Fraudulant websites offer refunds on FTX collapse

PHOTO: Fake websites are scamming people looking to recoup losses from the FTX collapse. (via Unsplash)

With the collapse of cryptocurrency exchange FTX, crypto investors that lost it all are being warned to beware of misinformation and fake websites promising to help recoup their losses. Singapore police issued a warning over the weekend about a website that says it can help FTX investors to recover their lost crypto when the company declared bankruptcy.

On November 11, FTX collapsed and filed for bankruptcy while founder Sam Bankman-Fried resigned from his position as CEO. The collapse meant that billions of dollars of crypto investments essentially evaporated and about one million customers lost everything.

The Singaporean Police issued the warning because Temasek, a Singaporean state investment firm, was a major investor in FTX. They have lost hundreds of millions of dollars in the FTX collapse. So has venture capital firm Sequoia and Japanese conglomerate SoftBank.

The fraudulent website impersonates the United States Department of Justice, using official logos. It asks users to enter their login details for their FTX accounts. Then it tells customers that if they pay legal fees they will be able to withdraw the funds that they had invested in FTX.

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The website though has no connection to FTX or the Department of Justice and is likely phishing for log-in and account details while also attempting to collect payments from people who think it might save their crypto investment.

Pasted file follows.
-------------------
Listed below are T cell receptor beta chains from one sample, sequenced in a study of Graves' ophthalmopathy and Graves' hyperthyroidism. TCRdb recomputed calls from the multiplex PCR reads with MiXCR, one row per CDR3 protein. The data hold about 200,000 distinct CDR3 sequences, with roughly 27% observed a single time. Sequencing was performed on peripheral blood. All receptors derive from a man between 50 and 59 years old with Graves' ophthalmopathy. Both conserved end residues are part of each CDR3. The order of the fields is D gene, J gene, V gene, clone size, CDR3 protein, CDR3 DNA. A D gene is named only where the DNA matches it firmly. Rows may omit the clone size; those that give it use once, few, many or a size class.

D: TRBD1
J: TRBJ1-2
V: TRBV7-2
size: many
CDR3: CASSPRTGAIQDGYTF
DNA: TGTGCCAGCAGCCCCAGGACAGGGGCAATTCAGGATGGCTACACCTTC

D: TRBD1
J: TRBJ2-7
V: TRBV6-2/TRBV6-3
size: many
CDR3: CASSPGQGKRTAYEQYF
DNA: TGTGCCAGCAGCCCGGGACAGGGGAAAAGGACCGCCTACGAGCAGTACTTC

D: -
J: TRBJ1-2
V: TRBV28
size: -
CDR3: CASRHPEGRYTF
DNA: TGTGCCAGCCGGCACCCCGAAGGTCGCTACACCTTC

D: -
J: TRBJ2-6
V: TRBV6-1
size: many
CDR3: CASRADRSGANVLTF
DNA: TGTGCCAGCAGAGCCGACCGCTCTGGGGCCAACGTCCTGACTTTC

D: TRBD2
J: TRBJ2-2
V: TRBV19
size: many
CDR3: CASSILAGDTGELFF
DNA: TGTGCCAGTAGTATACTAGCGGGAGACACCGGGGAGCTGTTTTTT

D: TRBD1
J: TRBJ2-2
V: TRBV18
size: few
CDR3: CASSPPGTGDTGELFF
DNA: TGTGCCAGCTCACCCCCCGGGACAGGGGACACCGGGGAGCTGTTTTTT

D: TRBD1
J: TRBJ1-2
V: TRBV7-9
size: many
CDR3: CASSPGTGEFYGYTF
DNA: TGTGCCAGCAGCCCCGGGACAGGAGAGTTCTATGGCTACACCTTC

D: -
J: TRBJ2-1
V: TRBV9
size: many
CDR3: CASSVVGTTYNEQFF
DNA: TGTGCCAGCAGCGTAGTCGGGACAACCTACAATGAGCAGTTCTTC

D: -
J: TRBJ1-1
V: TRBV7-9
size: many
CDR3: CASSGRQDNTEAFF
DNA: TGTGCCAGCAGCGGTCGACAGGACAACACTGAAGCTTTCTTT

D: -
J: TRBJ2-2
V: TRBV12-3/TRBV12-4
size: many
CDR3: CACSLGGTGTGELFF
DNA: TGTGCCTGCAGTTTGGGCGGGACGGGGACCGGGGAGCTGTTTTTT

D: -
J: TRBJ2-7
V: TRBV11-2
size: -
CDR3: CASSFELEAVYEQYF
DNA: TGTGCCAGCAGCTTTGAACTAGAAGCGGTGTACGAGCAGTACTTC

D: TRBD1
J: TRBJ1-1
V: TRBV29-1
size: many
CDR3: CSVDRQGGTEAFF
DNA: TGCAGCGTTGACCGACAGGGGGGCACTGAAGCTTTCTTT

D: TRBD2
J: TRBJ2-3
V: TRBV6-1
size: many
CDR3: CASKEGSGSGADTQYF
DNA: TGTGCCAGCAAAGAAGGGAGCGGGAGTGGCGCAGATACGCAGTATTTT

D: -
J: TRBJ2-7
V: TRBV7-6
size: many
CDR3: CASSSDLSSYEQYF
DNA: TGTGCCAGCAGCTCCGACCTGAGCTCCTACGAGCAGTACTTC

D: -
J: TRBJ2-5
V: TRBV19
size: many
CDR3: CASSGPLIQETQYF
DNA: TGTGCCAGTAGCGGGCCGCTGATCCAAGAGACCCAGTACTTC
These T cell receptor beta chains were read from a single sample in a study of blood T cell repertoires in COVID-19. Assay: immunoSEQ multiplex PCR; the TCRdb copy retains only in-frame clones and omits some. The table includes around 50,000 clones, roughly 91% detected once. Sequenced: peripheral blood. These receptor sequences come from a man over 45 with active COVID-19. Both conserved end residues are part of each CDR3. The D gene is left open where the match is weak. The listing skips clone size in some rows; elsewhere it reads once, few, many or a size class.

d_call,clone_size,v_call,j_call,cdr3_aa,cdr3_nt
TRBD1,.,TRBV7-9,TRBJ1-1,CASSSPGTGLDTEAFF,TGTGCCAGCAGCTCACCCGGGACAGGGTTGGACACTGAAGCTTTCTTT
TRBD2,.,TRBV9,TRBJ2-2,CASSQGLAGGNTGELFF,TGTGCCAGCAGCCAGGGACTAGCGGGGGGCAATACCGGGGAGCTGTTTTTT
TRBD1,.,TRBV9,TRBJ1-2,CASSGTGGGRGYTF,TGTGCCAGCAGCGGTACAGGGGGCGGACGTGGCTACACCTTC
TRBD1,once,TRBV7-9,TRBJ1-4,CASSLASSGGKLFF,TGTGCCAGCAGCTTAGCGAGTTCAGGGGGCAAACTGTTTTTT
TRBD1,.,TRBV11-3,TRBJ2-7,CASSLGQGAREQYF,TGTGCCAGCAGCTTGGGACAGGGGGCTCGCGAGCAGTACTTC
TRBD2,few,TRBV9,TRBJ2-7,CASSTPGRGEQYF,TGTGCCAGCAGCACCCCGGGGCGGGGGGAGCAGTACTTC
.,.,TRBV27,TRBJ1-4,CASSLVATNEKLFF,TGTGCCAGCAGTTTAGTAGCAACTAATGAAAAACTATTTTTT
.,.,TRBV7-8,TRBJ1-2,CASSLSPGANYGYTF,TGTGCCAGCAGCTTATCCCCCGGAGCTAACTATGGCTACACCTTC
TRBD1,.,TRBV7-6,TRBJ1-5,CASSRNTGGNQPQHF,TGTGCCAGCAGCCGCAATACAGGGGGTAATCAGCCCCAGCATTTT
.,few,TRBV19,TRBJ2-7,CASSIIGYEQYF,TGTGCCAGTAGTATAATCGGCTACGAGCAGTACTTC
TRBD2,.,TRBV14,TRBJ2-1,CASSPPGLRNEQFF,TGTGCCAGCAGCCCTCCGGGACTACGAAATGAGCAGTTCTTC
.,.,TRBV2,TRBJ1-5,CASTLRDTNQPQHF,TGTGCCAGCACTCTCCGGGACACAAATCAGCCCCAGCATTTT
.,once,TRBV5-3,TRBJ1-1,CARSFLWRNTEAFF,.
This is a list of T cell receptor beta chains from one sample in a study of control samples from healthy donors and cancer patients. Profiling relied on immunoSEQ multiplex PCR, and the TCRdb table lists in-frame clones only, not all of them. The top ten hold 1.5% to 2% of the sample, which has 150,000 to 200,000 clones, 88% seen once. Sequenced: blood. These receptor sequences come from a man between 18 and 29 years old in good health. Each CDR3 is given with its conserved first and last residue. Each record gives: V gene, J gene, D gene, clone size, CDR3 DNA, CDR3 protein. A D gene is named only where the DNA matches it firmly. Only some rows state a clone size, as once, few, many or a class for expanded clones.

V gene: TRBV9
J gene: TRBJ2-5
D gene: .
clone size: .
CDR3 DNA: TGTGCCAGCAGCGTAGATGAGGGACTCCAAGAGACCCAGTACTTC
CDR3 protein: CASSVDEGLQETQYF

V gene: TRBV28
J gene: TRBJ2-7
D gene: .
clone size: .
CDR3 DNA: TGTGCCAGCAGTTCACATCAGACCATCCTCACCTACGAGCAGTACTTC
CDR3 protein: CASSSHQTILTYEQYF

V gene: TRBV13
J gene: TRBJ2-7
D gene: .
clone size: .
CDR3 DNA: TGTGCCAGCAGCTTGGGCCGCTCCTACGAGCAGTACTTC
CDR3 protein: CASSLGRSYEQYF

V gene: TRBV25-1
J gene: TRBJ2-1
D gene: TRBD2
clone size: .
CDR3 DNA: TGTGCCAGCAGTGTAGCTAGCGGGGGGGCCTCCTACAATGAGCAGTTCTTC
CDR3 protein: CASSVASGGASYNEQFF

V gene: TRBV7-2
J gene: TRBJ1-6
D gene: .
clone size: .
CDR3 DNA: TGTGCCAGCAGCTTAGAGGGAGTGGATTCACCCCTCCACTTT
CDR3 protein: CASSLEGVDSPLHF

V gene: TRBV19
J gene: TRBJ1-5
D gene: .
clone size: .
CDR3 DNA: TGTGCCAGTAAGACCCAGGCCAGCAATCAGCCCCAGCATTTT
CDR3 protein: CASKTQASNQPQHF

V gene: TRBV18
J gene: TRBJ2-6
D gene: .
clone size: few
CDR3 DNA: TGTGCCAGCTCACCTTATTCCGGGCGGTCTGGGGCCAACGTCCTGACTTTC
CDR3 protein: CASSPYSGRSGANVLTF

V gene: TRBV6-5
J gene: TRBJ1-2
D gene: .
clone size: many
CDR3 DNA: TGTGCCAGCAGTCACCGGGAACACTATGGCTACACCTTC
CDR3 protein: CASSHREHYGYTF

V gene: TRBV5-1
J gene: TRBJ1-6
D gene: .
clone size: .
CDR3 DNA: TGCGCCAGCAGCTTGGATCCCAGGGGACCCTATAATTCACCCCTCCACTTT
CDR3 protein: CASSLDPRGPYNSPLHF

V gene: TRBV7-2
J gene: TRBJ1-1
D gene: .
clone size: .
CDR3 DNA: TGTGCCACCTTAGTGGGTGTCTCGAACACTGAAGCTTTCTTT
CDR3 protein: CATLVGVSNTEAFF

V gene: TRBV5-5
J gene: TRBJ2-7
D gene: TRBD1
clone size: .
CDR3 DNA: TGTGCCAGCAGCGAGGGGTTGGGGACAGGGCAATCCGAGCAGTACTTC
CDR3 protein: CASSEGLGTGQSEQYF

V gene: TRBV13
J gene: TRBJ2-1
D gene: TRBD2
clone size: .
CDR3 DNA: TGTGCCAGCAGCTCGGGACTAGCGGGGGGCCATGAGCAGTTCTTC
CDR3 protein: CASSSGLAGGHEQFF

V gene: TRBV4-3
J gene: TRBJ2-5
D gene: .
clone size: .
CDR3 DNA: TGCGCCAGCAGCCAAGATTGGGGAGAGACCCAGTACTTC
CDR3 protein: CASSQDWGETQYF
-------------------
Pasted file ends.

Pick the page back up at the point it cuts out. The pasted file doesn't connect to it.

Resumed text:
There has also been a rash of articles online promoting false information about crypto. Many fake articles frame investing in digital assets as being extremely profitable with practically no risk at all. The collapse of FTX offers a stark illustration that this is not true.

In Singapore in particular, Channel News Asia reports that police are warning about articles featuring endorsements from popular high-profile politicians including the Speaker of Parliament and senior ministers. The endorsements are, of course, false.

Authorities urge people to take common sense precautions like confirming the validity of companies pushing crypto and asking thorough questions to make sure they understand everything before investing.

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Neill Fronde

Neill is a journalist from the United States with 10+ years broadcasting experience and national news and magazine publications. He graduated with a degree in journalism and communications from the University of California and has been living in Thailand since 2014.

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